FAST FOOD OR: IN THE BELLY OF THE DRAGON
at Cafe Voltaire
“This is what’s happening,” actor Bryan T. Carmody tells us, his face lit only by the flickering glow of a cigarette lighter. “It’s here. It’s now. And I’m talking to you.” With these simple words, the audience in the Cafe Voltaire basement is drawn into the story in much the way one was once captivated by tales told round a campfire. But the chilling yarns related here are not ridiculously improbable accounts of grim-faced men with golden arms and metal claws; the demons in Michael Steffens-Moran’s Fast Food or: In the Belly of the Dragon seem to come straight out of real life, making them all the more frightening. After all, which is scarier: the evil voice demanding “Who took my golden arm?” or the smirk on the face of a father witnessing his son’s humiliation at an Arby’s?
Though poorly titled and far too brief, Steffens-Moran’s one-man show is an immensely entertaining excursion into the fears of a young man who has never been able to relate to his father. Using an imaginatively structured series of scenes, Steffens-Moran takes us back and forth through childhood, adolescence, and early adulthood, from the fantasies of a boy imagining dragons flying about his sandbox to the inner tortures felt by a 21-year-old working at a fast-food restaurant in a mall food court and reliving the abuses inflicted on him by his dad. For the half hour it lasts, Steffens-Moran’s idiosyncratic poetic effort is almost always innovative and exciting.
Fast Food alternates between intense drama and wry humor, inspiring laughter just before sending a chill up the spine. One of the most amusing sections is a violent fantasy sequence in which the young man pictures himself as an old-time western gunfighter seeking revenge on the littering, Bon Jovi-haired mall rats who make his shift at the fast-food joint a living hell. Luxuriating in his “polyester poncho flapping in the shopping mall breeze,” the “beefslinger” takes down one mall rodent after another, whistling the theme to The Good, the Bad, and the Ugly and hissing in his best Clint Eastwood voice, “Hey boy, your mother doesn’t work here. Pick up your mess.”
In a disquieting little scene that follows, the young man recalls helping his father work under the hood of his car, trying desperately to please the man he hates and fears. Carmody brilliantly executes Steffens-Moran’s short dialogue elucidated by narration, capturing the friction between a frightened boy quivering as he holds a flashlight and the unsatisfied father brutally lashing out with an occasional “Hold the goddamn thing still.” Fast Food is filled with insightful moments like these as the young man comes to understand his father’s pain, meeting him in the belly of a dragon and seeing that he too was once a meek little boy abused by his father. One hopes for Steffens-Moran’s sake that this tale isn’t autobiographical, but there is an honesty about it that makes one fear it is.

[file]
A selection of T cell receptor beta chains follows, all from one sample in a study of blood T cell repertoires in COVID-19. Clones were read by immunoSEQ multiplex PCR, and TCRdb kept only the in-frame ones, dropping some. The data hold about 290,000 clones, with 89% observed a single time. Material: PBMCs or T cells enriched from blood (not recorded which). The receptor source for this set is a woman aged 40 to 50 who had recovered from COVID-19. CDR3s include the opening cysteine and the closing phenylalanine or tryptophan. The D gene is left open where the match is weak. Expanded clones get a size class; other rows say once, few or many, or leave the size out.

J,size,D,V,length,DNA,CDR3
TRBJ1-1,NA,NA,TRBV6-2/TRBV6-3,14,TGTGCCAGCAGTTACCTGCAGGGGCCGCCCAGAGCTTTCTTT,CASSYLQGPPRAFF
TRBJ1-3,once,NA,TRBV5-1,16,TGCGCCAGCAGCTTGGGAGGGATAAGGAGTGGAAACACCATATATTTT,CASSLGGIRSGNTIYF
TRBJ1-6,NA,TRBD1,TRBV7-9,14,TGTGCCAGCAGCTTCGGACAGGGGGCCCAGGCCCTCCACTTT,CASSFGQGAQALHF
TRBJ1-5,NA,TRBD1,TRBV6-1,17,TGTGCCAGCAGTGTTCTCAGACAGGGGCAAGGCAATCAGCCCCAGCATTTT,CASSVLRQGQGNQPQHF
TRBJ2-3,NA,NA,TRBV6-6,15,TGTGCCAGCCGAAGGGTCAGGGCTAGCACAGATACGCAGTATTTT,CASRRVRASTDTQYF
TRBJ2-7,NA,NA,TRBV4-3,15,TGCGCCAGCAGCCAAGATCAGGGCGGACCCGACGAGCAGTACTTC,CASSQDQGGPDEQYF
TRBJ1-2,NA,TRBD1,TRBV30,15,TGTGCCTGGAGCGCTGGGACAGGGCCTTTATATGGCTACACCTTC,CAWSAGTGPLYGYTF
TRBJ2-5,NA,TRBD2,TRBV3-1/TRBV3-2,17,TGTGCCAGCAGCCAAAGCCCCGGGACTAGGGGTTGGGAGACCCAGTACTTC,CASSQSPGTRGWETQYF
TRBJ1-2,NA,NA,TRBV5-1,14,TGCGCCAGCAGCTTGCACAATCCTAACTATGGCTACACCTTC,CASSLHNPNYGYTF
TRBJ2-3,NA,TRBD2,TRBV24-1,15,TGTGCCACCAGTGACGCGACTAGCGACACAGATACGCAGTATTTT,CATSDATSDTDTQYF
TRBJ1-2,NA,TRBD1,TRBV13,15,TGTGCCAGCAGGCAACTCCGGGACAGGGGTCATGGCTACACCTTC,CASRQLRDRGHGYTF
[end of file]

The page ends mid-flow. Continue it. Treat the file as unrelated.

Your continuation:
Any flaws in Babaganouj Theatre’s debut come from Steffens-Moran’s occasional overwriting and Carmody’s underenunciation. Some of the narration gets a bit repetitive, describing things we can already see for ourselves. We don’t need to be told at one point that the young man is frightened and almost crying; we can see it on Carmody’s face. He’s a wonderfully athletic and energetic actor who really does a great job of making the words come to life. His only trouble was that on opening night he suffered from garbled diction, which might have prompted an audience member to suggest he “say it, don’t spray it.” He rushed through some lines, making them essentially unintelligible.
Director Mark D. Johnson has kept things as simple as possible, letting the words and story carry the show and using very subtle lighting effects to create the requisite moods. Though Fast Food is short, it’s an impressive debut.